Last night I caught Surviving Progress as part of the Environmental Film Festival at Yale running this week until April 15. The documentary is by Mathieu Roy and Harold Crooks with interviews with geneticists, economists, primatologists, financial analysts, and scientists regarding “business as usual” and if our conceived and applied economic systems are sustainable. The premise of the film is that our brain circuitry, as a species, hasn’t evolved for over 50,000 years, and that our genetic make-up is based on short-term, “fight or flight” gratification, gain, and survival tactics that don’t take into account, say, living beyond the age of thirty-five and together in enormous, high-consumption communities with increasingly scarce resources—whether these are land, clean water and air, food, or fuel.
A gorgeous example of mapping toponyms, names given to places which reflect both the geographic character of a site and its cultural and linguistic history. Derek Watkins, cartographer, put together this stunning map of streams color-coded by local vernaculars—or at least those recognized by the U.S. Board on Geographic Names—in his recent post, “Inundated with Place Names.”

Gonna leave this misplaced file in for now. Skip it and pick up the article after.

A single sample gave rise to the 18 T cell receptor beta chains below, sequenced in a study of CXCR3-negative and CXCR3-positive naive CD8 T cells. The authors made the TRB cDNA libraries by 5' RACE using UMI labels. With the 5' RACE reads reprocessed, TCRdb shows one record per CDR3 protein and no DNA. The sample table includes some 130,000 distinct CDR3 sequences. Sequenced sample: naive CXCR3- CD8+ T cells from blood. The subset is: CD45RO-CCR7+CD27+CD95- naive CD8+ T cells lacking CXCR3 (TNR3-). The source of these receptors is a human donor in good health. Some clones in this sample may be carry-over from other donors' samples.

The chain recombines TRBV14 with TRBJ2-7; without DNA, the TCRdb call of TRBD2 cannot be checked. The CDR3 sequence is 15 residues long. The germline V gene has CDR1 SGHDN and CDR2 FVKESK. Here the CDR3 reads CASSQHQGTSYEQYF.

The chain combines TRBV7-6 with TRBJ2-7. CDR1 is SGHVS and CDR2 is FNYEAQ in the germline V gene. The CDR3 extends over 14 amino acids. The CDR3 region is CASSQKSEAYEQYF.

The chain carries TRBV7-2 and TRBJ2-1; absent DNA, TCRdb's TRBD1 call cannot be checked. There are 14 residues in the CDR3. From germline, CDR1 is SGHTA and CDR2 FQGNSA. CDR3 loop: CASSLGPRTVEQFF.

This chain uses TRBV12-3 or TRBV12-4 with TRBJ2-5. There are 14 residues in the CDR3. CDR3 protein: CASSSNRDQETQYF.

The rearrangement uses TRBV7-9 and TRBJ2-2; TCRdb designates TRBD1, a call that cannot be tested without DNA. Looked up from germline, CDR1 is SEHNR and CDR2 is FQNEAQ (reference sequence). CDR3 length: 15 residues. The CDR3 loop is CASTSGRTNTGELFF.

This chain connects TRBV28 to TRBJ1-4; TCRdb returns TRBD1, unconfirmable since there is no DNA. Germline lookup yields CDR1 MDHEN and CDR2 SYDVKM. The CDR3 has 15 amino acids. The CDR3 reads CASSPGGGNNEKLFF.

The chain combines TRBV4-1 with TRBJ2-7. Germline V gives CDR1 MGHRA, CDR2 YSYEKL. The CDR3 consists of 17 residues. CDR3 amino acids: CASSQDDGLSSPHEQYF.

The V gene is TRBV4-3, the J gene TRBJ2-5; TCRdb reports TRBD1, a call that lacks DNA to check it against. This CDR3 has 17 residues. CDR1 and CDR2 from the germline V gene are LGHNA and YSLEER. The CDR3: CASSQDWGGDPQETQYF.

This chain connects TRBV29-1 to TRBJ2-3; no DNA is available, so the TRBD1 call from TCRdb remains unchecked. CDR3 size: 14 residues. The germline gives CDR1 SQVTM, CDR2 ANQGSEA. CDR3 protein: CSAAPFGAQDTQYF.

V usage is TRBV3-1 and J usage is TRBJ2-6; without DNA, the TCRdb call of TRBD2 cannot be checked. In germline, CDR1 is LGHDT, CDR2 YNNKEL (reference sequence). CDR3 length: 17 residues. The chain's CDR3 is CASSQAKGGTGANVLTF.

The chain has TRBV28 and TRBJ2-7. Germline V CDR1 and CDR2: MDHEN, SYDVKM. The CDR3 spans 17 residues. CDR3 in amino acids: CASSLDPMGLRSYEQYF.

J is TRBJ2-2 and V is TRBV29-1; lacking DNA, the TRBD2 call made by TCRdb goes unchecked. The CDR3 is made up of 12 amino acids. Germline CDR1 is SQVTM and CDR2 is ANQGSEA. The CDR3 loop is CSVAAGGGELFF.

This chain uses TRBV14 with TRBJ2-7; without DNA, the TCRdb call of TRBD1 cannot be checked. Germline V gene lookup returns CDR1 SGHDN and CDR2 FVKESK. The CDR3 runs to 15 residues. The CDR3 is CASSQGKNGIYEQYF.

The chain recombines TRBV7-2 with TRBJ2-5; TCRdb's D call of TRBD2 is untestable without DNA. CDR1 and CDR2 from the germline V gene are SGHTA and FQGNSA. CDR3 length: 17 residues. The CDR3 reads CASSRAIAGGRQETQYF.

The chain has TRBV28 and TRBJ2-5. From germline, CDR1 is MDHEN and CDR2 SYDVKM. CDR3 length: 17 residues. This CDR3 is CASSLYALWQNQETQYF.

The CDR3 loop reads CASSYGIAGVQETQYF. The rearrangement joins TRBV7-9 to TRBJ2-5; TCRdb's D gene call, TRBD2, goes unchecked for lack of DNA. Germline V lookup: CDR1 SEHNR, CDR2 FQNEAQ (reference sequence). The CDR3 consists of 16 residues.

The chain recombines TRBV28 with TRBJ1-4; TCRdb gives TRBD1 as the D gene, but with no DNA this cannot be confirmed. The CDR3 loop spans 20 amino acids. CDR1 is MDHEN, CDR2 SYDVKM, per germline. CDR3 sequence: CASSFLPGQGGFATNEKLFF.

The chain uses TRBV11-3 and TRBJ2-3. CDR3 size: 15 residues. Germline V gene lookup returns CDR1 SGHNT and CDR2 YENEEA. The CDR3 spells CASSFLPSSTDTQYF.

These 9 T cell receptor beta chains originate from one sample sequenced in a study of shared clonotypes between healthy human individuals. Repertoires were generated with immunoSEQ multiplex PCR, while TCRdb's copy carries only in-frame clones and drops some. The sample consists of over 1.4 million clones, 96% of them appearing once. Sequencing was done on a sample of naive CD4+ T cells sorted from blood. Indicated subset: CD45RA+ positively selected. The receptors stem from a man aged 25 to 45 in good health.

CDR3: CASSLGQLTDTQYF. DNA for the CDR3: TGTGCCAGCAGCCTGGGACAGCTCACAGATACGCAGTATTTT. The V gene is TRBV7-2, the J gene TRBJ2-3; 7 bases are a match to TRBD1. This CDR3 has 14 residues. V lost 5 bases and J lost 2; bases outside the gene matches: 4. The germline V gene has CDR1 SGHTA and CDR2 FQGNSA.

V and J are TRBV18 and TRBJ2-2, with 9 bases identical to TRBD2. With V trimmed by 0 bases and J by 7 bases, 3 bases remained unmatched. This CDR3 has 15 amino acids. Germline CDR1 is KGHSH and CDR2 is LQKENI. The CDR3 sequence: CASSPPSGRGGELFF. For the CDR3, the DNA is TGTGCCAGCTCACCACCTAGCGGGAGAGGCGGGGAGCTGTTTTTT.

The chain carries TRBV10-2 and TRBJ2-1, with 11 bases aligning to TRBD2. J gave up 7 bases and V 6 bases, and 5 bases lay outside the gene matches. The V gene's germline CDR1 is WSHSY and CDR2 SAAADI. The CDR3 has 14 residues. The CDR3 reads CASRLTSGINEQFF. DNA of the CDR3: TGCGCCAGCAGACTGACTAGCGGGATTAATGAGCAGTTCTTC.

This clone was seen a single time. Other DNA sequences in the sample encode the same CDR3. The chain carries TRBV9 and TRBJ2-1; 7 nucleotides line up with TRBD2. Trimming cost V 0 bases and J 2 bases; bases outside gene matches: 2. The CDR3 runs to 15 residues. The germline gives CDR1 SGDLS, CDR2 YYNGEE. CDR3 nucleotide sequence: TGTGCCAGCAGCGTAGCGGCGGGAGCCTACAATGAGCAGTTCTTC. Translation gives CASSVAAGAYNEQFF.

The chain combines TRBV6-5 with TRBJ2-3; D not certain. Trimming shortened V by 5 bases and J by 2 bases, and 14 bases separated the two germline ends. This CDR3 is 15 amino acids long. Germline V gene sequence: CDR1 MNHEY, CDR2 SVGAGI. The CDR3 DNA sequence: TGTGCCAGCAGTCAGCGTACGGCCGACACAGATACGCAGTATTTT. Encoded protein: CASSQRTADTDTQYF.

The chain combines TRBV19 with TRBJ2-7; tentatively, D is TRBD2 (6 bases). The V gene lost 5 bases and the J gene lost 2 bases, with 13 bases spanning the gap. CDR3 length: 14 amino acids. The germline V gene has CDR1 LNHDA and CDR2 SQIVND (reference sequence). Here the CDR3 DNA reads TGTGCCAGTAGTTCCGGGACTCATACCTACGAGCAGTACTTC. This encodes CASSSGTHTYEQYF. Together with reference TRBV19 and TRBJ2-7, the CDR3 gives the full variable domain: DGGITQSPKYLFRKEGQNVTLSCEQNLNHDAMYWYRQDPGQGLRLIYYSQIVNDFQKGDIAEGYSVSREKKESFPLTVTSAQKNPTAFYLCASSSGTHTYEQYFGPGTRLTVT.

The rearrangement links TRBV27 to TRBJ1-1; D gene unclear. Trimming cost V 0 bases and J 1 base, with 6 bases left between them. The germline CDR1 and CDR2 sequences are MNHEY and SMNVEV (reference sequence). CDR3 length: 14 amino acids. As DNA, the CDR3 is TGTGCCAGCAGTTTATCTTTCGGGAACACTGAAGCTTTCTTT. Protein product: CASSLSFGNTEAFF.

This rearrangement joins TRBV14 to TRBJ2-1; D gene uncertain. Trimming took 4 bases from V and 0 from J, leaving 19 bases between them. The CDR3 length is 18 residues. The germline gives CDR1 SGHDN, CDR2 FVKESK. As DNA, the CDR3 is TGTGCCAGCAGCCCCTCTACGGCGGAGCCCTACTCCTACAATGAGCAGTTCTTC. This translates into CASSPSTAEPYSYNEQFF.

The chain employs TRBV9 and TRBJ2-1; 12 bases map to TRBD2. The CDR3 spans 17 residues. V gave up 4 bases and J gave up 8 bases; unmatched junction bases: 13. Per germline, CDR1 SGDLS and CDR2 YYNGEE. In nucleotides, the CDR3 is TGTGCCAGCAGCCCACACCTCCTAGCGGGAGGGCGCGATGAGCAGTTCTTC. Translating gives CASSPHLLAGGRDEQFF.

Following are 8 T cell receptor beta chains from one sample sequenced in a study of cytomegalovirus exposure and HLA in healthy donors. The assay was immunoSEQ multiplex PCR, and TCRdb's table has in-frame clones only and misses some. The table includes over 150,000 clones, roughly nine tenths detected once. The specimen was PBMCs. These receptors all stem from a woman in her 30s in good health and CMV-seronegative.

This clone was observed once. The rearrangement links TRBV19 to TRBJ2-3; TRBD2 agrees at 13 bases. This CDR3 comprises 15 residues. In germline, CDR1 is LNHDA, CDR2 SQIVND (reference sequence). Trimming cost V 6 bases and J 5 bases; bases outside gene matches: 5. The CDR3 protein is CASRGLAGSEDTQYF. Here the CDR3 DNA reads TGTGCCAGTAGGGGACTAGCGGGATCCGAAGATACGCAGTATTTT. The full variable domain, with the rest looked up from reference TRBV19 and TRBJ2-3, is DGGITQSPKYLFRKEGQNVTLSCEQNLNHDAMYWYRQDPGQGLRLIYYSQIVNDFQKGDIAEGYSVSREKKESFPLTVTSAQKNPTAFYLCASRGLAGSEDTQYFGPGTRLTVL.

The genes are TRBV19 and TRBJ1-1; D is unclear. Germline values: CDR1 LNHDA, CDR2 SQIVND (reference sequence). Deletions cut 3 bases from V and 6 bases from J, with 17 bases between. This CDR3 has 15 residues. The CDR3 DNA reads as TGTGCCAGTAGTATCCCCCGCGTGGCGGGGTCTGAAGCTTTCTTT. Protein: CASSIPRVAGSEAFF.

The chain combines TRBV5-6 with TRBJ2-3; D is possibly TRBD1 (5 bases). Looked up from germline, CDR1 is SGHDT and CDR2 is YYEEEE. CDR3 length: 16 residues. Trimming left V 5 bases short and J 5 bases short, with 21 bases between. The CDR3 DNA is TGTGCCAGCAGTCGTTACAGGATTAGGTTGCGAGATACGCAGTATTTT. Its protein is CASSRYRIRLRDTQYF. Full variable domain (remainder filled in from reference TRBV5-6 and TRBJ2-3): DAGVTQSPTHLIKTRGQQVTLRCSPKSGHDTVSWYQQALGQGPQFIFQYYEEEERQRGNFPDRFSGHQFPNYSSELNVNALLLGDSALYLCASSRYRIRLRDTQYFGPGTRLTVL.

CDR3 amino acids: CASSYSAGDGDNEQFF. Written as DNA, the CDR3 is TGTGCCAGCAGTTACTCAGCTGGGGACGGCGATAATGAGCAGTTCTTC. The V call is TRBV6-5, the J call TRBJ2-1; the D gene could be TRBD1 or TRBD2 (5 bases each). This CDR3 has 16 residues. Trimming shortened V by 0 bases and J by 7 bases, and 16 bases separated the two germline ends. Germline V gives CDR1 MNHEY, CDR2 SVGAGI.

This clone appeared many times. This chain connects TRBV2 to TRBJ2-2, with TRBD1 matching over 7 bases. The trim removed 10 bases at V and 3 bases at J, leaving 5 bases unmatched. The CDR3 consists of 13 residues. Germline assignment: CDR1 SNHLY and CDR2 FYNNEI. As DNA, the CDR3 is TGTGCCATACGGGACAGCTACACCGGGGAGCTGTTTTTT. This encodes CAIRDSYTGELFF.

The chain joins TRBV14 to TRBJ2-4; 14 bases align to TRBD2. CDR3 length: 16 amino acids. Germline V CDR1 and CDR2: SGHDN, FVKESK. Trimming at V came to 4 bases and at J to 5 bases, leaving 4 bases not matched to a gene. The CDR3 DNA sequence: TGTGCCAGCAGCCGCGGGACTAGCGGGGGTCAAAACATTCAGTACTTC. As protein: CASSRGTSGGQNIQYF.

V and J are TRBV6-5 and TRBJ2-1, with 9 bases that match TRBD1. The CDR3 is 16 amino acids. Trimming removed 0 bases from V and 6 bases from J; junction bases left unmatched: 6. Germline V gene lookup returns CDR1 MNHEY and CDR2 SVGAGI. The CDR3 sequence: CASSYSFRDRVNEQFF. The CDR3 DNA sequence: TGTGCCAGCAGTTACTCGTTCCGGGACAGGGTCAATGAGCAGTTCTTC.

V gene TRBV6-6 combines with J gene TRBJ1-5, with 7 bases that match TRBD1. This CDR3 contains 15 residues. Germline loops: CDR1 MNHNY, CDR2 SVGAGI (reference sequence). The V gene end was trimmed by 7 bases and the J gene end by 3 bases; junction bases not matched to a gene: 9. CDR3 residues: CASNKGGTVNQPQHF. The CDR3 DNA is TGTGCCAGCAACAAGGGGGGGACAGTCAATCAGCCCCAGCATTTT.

“Lime green bayous follow historical French settlement patterns along the Gulf Coast and up Louisiana streams. The distribution of the Dutch-derived term kill (dark blue) in New York echoes the colonial settlement of “New Netherland” (as well as furnishing half of a specific toponym to the Catskill Mountains). … Washes in the southwest reflect the intermittent rainfall of the region, while streams named swamps (desaturated green) along the Atlantic seaboard highlight where the coastal plain meets the Appalachian Piedmont at the fall line.”
To see the full image on his website, check it out here. It’s worth a closer look.